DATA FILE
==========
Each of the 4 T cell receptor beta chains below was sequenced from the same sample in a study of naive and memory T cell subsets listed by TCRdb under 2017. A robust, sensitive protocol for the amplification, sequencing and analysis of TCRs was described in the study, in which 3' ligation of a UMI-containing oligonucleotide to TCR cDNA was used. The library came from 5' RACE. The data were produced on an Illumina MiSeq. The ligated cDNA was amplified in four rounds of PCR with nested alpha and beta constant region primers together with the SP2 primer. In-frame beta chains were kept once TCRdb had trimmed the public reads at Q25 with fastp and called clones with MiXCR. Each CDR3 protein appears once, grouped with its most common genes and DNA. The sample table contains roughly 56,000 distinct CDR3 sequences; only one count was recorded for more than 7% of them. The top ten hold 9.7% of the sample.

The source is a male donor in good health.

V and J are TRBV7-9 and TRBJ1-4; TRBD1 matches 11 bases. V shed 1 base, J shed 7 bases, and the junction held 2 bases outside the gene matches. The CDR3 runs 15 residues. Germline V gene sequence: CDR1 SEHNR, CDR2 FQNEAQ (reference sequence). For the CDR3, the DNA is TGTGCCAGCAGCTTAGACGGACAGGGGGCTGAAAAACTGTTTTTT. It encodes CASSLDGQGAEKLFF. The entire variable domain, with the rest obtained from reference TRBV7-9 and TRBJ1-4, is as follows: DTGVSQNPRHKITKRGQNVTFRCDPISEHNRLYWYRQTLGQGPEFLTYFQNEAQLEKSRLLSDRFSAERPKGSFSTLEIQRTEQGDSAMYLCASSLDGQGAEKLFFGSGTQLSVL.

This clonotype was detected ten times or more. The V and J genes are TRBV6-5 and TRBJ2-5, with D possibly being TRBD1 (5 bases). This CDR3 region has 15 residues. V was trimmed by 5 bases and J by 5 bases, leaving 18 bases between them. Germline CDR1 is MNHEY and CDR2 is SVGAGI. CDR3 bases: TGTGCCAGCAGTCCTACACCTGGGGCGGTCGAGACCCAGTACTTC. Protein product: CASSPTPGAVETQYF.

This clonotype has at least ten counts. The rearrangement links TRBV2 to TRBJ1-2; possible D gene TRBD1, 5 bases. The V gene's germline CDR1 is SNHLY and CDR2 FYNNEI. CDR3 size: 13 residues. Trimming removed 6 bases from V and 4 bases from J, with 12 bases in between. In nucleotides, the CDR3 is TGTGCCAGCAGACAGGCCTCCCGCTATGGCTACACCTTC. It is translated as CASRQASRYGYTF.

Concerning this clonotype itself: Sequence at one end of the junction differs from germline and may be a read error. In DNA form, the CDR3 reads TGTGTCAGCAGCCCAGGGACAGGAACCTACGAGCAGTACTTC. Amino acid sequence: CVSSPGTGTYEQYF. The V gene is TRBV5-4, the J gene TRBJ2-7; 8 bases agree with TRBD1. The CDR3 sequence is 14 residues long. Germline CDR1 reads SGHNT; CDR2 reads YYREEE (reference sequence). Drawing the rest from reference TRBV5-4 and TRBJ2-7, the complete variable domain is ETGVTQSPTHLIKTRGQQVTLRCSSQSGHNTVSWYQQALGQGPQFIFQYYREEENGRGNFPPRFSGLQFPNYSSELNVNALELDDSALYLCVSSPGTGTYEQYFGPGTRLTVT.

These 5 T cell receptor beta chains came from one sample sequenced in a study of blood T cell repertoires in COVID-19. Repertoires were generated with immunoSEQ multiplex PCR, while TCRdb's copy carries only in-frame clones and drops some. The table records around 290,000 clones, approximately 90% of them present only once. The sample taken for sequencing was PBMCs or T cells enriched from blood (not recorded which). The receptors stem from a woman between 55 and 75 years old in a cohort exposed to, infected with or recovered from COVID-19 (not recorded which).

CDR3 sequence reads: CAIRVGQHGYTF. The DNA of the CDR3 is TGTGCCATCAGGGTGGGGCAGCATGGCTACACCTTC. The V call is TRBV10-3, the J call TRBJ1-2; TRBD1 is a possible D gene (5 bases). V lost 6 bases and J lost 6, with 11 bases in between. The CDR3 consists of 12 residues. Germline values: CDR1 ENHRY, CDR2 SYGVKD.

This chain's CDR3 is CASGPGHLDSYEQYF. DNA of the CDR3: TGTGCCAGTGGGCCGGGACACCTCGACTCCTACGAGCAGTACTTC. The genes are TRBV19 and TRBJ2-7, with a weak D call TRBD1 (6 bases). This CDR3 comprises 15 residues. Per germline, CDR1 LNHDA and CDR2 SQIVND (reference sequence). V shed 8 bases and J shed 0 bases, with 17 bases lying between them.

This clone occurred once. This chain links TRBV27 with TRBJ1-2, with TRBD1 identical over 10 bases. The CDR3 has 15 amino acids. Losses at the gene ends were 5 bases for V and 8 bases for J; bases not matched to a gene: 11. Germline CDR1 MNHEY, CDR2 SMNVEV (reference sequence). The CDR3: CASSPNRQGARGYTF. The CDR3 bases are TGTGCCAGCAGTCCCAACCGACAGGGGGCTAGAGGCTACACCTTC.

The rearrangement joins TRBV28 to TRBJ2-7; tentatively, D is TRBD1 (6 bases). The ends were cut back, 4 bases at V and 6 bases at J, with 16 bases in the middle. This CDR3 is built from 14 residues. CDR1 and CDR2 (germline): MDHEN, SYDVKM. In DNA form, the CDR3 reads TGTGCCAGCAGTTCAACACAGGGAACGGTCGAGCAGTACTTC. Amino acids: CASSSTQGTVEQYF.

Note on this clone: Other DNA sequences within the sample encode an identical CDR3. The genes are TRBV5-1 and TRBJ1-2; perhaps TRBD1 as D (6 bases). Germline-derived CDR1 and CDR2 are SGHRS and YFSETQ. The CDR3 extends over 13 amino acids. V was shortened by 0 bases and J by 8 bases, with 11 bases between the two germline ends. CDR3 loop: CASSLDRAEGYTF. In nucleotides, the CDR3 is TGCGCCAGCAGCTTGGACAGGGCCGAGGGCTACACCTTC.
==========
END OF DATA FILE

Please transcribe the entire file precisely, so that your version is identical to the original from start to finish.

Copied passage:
Each of the 4 T cell receptor beta chains below was sequenced from the same sample in a study of naive and memory T cell subsets listed by TCRdb under 2017. A robust, sensitive protocol for the amplification, sequencing and analysis of TCRs was described in the study, in which 3' ligation of a UMI-containing oligonucleotide to TCR cDNA was used. The library came from 5' RACE. The data were produced on an Illumina MiSeq. The ligated cDNA was amplified in four rounds of PCR with nested alpha and beta constant region primers together with the SP2 primer. In-frame beta chains were kept once TCRdb had trimmed the public reads at Q25 with fastp and called clones with MiXCR. Each CDR3 protein appears once, grouped with its most common genes and DNA. The sample table contains roughly 56,000 distinct CDR3 sequences; only one count was recorded for more than 7% of them. The top ten hold 9.7% of the sample.

The source is a male donor in good health.

V and J are TRBV7-9 and TRBJ1-4; TRBD1 matches 11 bases. V shed 1 base, J shed 7 bases, and the junction held 2 bases outside the gene matches. The CDR3 runs 15 residues. Germline V gene sequence: CDR1 SEHNR, CDR2 FQNEAQ (reference sequence). For the CDR3, the DNA is TGTGCCAGCAGCTTAGACGGACAGGGGGCTGAAAAACTGTTTTTT. It encodes CASSLDGQGAEKLFF. The entire variable domain, with the rest obtained from reference TRBV7-9 and TRBJ1-4, is as follows: DTGVSQNPRHKITKRGQNVTFRCDPISEHNRLYWYRQTLGQGPEFLTYFQNEAQLEKSRLLSDRFSAERPKGSFSTLEIQRTEQGDSAMYLCASSLDGQGAEKLFFGSGTQLSVL.

This clonotype was detected ten times or more. The V and J genes are TRBV6-5 and TRBJ2-5, with D possibly being TRBD1 (5 bases). This CDR3 region has 15 residues. V was trimmed by 5 bases and J by 5 bases, leaving 18 bases between them. Germline CDR1 is MNHEY and CDR2 is SVGAGI. CDR3 bases: TGTGCCAGCAGTCCTACACCTGGGGCGGTCGAGACCCAGTACTTC. Protein product: CASSPTPGAVETQYF.

This clonotype has at least ten counts. The rearrangement links TRBV2 to TRBJ1-2; possible D gene TRBD1, 5 bases. The V gene's germline CDR1 is SNHLY and CDR2 FYNNEI. CDR3 size: 13 residues. Trimming removed 6 bases from V and 4 bases from J, with 12 bases in between. In nucleotides, the CDR3 is TGTGCCAGCAGACAGGCCTCCCGCTATGGCTACACCTTC. It is translated as CASRQASRYGYTF.

Concerning this clonotype itself: Sequence at one end of the junction differs from germline and may be a read error. In DNA form, the CDR3 reads TGTGTCAGCAGCCCAGGGACAGGAACCTACGAGCAGTACTTC. Amino acid sequence: CVSSPGTGTYEQYF. The V gene is TRBV5-4, the J gene TRBJ2-7; 8 bases agree with TRBD1. The CDR3 sequence is 14 residues long. Germline CDR1 reads SGHNT; CDR2 reads YYREEE (reference sequence). Drawing the rest from reference TRBV5-4 and TRBJ2-7, the complete variable domain is ETGVTQSPTHLIKTRGQQVTLRCSSQSGHNTVSWYQQALGQGPQFIFQYYREEENGRGNFPPRFSGLQFPNYSSELNVNALELDDSALYLCVSSPGTGTYEQYFGPGTRLTVT.

These 5 T cell receptor beta chains came from one sample sequenced in a study of blood T cell repertoires in COVID-19. Repertoires were generated with immunoSEQ multiplex PCR, while TCRdb's copy carries only in-frame clones and drops some. The table records around 290,000 clones, approximately 90% of them present only once. The sample taken for sequencing was PBMCs or T cells enriched from blood (not recorded which). The receptors stem from a woman between 55 and 75 years old in a cohort exposed to, infected with or recovered from COVID-19 (not recorded which).

CDR3 sequence reads: CAIRVGQHGYTF. The DNA of the CDR3 is TGTGCCATCAGGGTGGGGCAGCATGGCTACACCTTC. The V call is TRBV10-3, the J call TRBJ1-2; TRBD1 is a possible D gene (5 bases). V lost 6 bases and J lost 6, with 11 bases in between. The CDR3 consists of 12 residues. Germline values: CDR1 ENHRY, CDR2 SYGVKD.

This chain's CDR3 is CASGPGHLDSYEQYF. DNA of the CDR3: TGTGCCAGTGGGCCGGGACACCTCGACTCCTACGAGCAGTACTTC. The genes are TRBV19 and TRBJ2-7, with a weak D call TRBD1 (6 bases). This CDR3 comprises 15 residues. Per germline, CDR1 LNHDA and CDR2 SQIVND (reference sequence). V shed 8 bases and J shed 0 bases, with 17 bases lying between them.

This clone occurred once. This chain links TRBV27 with TRBJ1-2, with TRBD1 identical over 10 bases. The CDR3 has 15 amino acids. Losses at the gene ends were 5 bases for V and 8 bases for J; bases not matched to a gene: 11. Germline CDR1 MNHEY, CDR2 SMNVEV (reference sequence). The CDR3: CASSPNRQGARGYTF. The CDR3 bases are TGTGCCAGCAGTCCCAACCGACAGGGGGCTAGAGGCTACACCTTC.

The rearrangement joins TRBV28 to TRBJ2-7; tentatively, D is TRBD1 (6 bases). The ends were cut back, 4 bases at V and 6 bases at J, with 16 bases in the middle. This CDR3 is built from 14 residues. CDR1 and CDR2 (germline): MDHEN, SYDVKM. In DNA form, the CDR3 reads TGTGCCAGCAGTTCAACACAGGGAACGGTCGAGCAGTACTTC. Amino acids: CASSSTQGTVEQYF.

Note on this clone: Other DNA sequences within the sample encode an identical CDR3. The genes are TRBV5-1 and TRBJ1-2; perhaps TRBD1 as D (6 bases). Germline-derived CDR1 and CDR2 are SGHRS and YFSETQ. The CDR3 extends over 13 amino acids. V was shortened by 0 bases and J by 8 bases, with 11 bases between the two germline ends. CDR3 loop: CASSLDRAEGYTF. In nucleotides, the CDR3 is TGCGCCAGCAGCTTGGACAGGGCCGAGGGCTACACCTTC.